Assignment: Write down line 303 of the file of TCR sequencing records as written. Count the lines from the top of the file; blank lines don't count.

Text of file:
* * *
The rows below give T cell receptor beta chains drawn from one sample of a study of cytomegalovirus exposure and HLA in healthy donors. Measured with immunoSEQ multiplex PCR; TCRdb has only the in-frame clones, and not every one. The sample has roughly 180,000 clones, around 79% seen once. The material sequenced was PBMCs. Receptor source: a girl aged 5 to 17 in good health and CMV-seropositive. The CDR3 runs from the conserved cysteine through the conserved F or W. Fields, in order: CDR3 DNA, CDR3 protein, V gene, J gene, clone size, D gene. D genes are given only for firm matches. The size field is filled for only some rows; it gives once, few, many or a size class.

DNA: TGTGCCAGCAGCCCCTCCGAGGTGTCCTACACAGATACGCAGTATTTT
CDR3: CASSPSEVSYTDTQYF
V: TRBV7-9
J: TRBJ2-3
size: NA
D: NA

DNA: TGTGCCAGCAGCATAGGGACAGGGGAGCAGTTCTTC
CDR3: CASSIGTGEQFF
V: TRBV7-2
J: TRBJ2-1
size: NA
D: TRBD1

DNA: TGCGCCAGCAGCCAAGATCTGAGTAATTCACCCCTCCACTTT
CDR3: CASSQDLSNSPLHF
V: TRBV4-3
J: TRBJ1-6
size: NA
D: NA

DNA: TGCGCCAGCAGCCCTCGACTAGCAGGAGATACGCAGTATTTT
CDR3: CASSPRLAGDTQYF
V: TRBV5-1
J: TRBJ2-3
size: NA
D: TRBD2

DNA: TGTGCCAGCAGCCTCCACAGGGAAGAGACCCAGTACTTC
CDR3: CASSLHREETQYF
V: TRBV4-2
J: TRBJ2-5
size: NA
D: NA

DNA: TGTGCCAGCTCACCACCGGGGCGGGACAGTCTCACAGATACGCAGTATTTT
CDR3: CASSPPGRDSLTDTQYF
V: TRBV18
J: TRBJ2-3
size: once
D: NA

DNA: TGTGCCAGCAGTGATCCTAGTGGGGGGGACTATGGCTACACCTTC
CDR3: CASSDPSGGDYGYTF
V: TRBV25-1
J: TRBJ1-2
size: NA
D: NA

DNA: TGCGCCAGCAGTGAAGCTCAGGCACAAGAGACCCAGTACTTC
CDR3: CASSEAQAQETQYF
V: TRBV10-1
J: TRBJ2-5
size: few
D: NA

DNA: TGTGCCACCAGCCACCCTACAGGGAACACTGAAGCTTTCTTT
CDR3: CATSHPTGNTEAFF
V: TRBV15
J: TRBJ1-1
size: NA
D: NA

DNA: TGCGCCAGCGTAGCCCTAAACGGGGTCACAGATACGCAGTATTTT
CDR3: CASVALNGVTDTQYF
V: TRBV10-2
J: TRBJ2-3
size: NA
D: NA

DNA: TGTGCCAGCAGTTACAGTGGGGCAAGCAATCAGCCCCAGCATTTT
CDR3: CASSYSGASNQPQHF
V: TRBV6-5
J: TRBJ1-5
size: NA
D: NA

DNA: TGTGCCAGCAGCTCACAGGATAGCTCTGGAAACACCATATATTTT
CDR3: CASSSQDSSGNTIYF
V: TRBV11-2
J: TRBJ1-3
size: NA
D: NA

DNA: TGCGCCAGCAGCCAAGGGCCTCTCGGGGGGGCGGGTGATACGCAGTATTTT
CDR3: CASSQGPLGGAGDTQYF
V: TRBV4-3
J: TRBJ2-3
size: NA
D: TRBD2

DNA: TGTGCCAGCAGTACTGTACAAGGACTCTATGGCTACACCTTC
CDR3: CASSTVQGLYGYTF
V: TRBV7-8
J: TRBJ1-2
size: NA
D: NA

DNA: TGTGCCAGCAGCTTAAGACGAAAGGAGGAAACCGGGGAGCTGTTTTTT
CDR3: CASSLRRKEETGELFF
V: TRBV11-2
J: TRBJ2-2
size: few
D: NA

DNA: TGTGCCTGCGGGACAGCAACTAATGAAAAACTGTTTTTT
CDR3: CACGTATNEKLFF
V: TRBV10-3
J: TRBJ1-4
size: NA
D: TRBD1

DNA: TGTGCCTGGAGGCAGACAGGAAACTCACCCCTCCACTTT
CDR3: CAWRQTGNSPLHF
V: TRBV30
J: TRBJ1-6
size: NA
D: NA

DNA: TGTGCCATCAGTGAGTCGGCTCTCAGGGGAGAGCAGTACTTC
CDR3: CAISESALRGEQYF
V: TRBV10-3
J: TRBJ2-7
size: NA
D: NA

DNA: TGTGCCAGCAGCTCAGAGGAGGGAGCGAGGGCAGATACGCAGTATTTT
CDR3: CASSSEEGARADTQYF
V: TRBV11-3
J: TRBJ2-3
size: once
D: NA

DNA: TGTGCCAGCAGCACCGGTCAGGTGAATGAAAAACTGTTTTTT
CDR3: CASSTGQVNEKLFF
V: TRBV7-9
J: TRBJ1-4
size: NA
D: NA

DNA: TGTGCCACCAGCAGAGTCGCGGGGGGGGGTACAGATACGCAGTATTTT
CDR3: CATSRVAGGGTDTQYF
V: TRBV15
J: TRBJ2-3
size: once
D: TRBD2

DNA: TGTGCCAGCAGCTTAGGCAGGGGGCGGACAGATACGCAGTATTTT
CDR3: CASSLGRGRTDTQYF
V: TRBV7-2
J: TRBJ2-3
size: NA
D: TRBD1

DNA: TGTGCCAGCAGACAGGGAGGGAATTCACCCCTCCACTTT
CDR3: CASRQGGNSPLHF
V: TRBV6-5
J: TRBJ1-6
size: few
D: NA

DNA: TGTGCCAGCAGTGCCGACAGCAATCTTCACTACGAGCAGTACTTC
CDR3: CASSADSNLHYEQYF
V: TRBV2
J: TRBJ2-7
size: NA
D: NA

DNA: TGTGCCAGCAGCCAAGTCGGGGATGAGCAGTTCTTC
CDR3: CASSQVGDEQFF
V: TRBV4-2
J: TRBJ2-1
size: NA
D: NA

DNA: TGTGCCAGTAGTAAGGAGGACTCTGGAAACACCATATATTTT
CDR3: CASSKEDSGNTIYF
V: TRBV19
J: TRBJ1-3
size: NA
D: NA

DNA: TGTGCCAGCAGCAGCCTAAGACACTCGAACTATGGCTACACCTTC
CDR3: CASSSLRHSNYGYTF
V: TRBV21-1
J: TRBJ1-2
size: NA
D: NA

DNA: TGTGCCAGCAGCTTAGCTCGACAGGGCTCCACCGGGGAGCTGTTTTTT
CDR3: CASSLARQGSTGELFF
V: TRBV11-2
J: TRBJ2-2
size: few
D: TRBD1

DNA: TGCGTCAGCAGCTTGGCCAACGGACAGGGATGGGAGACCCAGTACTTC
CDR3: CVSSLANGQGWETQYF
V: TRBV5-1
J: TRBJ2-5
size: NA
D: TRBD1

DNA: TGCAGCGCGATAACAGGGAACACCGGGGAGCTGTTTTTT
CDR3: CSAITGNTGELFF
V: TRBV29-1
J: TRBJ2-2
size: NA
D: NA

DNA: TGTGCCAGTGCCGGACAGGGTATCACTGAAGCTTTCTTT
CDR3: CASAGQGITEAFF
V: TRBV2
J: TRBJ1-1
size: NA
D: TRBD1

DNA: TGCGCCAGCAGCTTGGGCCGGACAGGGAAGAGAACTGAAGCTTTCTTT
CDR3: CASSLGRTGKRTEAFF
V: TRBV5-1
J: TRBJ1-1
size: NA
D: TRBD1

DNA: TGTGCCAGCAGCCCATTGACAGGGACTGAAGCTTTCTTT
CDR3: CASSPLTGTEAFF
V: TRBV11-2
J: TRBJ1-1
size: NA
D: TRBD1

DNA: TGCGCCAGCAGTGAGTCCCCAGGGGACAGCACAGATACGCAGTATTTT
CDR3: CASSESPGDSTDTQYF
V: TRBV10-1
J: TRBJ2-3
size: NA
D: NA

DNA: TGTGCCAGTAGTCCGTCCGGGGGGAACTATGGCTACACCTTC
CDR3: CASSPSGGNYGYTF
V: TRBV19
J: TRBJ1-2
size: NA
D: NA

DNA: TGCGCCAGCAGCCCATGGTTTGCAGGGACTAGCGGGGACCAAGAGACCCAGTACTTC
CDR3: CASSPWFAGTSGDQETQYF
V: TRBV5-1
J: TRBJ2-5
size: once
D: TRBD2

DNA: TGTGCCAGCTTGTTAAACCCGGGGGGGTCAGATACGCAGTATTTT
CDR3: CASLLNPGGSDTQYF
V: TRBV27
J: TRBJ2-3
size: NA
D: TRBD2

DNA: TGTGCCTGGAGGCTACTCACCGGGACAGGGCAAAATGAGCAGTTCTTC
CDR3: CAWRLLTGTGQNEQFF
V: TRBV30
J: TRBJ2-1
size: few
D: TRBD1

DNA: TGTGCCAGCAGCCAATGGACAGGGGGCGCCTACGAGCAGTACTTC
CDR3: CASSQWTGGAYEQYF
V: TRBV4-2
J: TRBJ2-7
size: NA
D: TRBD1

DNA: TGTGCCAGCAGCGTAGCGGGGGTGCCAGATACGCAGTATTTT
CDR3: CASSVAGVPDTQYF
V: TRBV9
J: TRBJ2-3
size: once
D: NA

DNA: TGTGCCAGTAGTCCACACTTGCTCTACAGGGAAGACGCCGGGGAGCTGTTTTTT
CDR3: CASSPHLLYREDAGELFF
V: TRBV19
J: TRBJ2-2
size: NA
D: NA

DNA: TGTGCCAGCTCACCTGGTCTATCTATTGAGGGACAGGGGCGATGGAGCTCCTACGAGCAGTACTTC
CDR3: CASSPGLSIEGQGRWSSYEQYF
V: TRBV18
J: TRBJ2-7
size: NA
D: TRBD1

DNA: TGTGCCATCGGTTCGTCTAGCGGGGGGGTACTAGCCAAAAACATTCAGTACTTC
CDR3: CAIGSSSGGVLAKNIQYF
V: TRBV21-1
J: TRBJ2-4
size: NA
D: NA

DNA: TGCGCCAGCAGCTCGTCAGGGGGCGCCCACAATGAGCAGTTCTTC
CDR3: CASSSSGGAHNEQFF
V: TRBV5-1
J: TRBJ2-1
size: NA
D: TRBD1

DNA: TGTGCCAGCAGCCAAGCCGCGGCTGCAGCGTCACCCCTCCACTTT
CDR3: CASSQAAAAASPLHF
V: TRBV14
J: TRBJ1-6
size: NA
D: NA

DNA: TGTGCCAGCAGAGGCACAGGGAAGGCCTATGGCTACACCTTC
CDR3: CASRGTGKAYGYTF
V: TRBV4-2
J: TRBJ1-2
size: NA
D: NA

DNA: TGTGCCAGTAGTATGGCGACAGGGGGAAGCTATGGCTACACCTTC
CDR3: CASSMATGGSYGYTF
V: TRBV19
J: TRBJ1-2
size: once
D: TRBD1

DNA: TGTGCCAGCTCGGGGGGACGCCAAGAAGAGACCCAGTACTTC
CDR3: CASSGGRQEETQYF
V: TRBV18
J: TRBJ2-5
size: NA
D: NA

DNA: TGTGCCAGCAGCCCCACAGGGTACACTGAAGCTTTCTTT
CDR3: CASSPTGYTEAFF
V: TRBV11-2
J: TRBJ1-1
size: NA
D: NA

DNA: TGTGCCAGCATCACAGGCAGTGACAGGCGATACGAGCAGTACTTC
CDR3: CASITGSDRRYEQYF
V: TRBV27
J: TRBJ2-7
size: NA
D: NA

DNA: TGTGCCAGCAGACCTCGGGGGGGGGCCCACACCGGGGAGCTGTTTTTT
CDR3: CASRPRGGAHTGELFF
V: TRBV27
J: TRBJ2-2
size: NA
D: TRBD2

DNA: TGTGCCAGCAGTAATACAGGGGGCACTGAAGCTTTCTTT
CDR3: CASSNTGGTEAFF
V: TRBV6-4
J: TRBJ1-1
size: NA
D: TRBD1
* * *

CDR3: CASRPRGGAHTGELFF